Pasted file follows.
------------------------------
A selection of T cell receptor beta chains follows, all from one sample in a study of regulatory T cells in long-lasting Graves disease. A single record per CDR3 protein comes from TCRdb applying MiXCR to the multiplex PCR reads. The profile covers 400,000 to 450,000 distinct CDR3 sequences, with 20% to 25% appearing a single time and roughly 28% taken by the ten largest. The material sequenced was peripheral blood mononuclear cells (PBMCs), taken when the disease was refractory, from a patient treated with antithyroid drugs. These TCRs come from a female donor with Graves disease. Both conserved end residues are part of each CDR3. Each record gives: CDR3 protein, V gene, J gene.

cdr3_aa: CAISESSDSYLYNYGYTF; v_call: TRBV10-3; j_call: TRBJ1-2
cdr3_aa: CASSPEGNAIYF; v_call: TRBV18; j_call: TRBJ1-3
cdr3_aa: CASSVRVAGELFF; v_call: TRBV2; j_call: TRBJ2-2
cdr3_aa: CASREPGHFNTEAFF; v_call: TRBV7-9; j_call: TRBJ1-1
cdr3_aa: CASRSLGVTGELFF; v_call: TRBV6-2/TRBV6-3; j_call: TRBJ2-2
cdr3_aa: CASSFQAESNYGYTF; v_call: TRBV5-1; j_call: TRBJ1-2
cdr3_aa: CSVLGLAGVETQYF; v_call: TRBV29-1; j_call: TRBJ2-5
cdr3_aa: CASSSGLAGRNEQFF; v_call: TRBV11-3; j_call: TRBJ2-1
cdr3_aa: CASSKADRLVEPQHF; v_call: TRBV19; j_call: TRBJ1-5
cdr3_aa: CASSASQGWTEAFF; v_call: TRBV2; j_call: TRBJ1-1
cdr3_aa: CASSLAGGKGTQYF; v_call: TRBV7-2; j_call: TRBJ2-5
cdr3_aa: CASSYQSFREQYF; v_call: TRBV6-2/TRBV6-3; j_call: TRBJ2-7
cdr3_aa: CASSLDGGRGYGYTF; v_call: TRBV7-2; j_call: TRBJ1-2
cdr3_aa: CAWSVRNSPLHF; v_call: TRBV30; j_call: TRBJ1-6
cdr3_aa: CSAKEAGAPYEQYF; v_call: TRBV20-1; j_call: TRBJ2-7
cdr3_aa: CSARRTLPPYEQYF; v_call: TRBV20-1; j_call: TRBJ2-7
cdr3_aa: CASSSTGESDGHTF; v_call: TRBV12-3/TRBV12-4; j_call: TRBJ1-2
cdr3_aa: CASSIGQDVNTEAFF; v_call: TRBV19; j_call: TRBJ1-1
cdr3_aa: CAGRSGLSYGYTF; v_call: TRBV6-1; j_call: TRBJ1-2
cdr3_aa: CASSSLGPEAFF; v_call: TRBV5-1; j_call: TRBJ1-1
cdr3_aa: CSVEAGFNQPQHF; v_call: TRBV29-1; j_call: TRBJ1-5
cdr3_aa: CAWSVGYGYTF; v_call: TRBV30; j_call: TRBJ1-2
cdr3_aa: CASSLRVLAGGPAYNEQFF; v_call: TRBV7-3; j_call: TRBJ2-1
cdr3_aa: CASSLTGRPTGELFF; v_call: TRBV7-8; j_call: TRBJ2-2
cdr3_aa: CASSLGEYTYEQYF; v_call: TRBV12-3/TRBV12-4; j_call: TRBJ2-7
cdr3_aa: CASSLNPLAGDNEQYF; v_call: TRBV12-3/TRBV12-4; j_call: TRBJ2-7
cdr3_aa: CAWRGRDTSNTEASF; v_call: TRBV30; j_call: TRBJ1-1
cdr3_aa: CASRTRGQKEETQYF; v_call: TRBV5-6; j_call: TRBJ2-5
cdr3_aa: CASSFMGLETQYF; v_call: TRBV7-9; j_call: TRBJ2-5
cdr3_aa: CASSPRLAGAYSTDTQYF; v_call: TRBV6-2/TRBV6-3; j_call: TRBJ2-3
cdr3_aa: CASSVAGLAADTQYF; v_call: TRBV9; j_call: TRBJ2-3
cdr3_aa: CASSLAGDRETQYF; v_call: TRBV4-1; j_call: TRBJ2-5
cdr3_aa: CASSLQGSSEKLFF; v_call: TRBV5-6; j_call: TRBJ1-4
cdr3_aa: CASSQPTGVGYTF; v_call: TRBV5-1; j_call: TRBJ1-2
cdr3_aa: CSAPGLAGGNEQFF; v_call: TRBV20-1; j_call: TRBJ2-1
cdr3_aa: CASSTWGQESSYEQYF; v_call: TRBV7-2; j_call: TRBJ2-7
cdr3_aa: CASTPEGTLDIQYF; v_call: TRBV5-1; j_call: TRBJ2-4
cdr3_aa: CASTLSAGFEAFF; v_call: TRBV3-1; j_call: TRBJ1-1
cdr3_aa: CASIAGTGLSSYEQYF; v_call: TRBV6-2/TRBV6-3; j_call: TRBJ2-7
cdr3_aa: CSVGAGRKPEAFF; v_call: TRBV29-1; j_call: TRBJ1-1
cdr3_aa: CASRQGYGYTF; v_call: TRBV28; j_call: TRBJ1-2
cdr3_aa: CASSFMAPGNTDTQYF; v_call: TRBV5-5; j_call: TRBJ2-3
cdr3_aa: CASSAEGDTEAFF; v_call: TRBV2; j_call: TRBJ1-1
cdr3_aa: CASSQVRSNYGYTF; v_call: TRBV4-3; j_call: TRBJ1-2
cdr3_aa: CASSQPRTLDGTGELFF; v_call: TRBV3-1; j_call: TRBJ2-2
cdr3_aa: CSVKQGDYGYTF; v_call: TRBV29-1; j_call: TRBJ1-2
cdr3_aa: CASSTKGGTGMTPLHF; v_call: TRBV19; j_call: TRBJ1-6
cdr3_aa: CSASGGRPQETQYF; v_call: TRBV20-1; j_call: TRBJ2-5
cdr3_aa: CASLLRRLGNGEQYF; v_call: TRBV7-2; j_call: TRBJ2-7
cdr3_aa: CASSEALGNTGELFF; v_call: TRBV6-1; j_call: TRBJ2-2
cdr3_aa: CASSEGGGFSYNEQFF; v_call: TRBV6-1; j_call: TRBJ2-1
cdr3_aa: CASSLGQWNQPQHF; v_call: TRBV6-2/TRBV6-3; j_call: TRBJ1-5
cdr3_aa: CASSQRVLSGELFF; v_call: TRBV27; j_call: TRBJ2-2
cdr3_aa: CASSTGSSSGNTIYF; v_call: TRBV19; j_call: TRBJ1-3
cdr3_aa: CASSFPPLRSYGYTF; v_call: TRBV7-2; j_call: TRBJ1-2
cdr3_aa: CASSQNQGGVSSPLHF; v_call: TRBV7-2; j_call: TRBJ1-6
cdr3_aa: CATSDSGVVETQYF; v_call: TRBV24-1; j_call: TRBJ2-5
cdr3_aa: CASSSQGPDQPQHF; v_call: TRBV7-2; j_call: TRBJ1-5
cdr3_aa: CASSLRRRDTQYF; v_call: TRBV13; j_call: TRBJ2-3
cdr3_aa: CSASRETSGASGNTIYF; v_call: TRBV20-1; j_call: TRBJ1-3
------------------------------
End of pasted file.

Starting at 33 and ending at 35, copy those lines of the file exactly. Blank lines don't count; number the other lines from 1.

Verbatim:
cdr3_aa: CASSLAGDRETQYF; v_call: TRBV4-1; j_call: TRBJ2-5
cdr3_aa: CASSLQGSSEKLFF; v_call: TRBV5-6; j_call: TRBJ1-4
cdr3_aa: CASSQPTGVGYTF; v_call: TRBV5-1; j_call: TRBJ1-2